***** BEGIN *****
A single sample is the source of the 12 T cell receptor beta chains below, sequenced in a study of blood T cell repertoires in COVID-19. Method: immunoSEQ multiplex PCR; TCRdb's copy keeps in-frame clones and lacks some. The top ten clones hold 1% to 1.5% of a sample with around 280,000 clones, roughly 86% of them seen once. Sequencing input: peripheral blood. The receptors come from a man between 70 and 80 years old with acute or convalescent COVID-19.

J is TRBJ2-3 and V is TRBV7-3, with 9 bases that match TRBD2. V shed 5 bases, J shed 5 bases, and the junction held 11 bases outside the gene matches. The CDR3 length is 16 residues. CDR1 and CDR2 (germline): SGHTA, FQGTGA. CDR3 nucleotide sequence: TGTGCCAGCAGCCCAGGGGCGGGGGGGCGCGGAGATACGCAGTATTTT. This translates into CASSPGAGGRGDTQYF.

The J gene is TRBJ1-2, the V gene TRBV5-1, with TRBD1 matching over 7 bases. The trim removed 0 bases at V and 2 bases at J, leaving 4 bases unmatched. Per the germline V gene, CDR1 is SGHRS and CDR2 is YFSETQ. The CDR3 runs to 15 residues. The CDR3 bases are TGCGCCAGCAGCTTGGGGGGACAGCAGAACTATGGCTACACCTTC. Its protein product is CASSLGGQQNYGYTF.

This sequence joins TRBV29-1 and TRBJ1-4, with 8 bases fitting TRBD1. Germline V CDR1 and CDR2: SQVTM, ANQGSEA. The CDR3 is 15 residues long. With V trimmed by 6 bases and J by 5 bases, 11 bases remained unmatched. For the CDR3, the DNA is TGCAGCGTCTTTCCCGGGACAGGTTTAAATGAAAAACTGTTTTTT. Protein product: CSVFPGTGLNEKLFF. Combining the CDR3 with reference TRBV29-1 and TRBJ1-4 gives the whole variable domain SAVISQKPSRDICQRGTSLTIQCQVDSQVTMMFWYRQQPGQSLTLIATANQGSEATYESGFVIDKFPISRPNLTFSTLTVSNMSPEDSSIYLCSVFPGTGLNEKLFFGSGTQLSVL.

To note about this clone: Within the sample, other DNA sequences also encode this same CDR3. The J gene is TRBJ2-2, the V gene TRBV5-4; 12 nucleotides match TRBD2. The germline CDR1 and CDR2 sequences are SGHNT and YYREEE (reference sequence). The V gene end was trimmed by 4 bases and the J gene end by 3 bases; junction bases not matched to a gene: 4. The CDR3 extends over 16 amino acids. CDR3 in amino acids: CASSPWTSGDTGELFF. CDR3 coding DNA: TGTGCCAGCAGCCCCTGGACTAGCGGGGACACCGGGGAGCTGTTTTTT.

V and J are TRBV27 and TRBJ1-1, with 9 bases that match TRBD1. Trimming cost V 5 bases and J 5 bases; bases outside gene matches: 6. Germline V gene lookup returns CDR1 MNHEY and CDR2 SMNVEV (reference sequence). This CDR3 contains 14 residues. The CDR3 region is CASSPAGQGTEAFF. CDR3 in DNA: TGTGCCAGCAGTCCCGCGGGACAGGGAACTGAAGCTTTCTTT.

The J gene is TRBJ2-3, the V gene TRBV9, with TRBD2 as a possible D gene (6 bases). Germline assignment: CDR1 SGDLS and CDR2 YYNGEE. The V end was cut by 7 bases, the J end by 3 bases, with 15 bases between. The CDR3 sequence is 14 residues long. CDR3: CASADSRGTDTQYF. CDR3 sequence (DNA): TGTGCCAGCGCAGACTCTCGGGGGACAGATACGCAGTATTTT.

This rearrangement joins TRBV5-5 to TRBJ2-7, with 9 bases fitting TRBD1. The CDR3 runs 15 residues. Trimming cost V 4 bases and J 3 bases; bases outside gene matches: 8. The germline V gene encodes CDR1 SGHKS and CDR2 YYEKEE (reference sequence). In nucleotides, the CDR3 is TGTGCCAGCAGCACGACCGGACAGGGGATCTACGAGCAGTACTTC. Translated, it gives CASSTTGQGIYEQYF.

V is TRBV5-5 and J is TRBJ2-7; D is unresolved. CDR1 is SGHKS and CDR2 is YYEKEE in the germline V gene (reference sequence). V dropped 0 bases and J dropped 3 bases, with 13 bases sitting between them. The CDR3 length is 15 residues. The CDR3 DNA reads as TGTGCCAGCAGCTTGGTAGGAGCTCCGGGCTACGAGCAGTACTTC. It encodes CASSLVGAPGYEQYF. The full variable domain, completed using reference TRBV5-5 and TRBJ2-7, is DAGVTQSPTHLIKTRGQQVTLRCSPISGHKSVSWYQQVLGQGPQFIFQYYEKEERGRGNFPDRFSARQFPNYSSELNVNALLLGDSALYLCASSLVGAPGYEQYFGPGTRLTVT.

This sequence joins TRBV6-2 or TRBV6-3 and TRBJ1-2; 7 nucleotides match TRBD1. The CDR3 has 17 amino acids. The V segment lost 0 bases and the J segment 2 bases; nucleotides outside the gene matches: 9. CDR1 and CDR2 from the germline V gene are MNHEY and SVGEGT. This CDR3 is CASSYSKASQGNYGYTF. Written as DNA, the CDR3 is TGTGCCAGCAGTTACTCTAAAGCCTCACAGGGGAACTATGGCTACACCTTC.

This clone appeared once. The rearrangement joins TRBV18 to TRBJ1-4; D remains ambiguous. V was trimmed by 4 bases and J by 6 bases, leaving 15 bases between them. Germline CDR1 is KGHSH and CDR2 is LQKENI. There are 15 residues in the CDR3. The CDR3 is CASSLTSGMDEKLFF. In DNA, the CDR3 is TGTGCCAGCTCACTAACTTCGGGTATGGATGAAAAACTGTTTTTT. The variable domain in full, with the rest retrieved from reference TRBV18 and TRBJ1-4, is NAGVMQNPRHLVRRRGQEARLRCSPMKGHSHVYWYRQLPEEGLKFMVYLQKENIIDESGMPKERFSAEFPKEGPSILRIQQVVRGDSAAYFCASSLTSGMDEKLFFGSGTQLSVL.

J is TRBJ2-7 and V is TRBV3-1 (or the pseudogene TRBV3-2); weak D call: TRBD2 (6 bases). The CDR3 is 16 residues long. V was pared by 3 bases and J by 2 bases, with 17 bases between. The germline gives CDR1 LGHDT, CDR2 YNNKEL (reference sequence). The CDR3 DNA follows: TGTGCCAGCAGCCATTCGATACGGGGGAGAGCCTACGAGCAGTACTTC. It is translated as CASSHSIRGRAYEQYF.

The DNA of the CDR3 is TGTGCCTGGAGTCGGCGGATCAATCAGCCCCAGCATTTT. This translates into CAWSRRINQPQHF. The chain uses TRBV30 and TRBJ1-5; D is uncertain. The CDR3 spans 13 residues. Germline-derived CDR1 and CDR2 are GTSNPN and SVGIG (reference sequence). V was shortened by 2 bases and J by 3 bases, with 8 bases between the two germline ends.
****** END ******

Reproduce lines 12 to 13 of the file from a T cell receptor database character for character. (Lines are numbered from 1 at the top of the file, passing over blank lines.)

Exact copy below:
J is TRBJ2-7 and V is TRBV3-1 (or the pseudogene TRBV3-2); weak D call: TRBD2 (6 bases). The CDR3 is 16 residues long. V was pared by 3 bases and J by 2 bases, with 17 bases between. The germline gives CDR1 LGHDT, CDR2 YNNKEL (reference sequence). The CDR3 DNA follows: TGTGCCAGCAGCCATTCGATACGGGGGAGAGCCTACGAGCAGTACTTC. It is translated as CASSHSIRGRAYEQYF.

The DNA of the CDR3 is TGTGCCTGGAGTCGGCGGATCAATCAGCCCCAGCATTTT. This translates into CAWSRRINQPQHF. The chain uses TRBV30 and TRBJ1-5; D is uncertain. The CDR3 spans 13 residues. Germline-derived CDR1 and CDR2 are GTSNPN and SVGIG (reference sequence). V was shortened by 2 bases and J by 3 bases, with 8 bases between the two germline ends.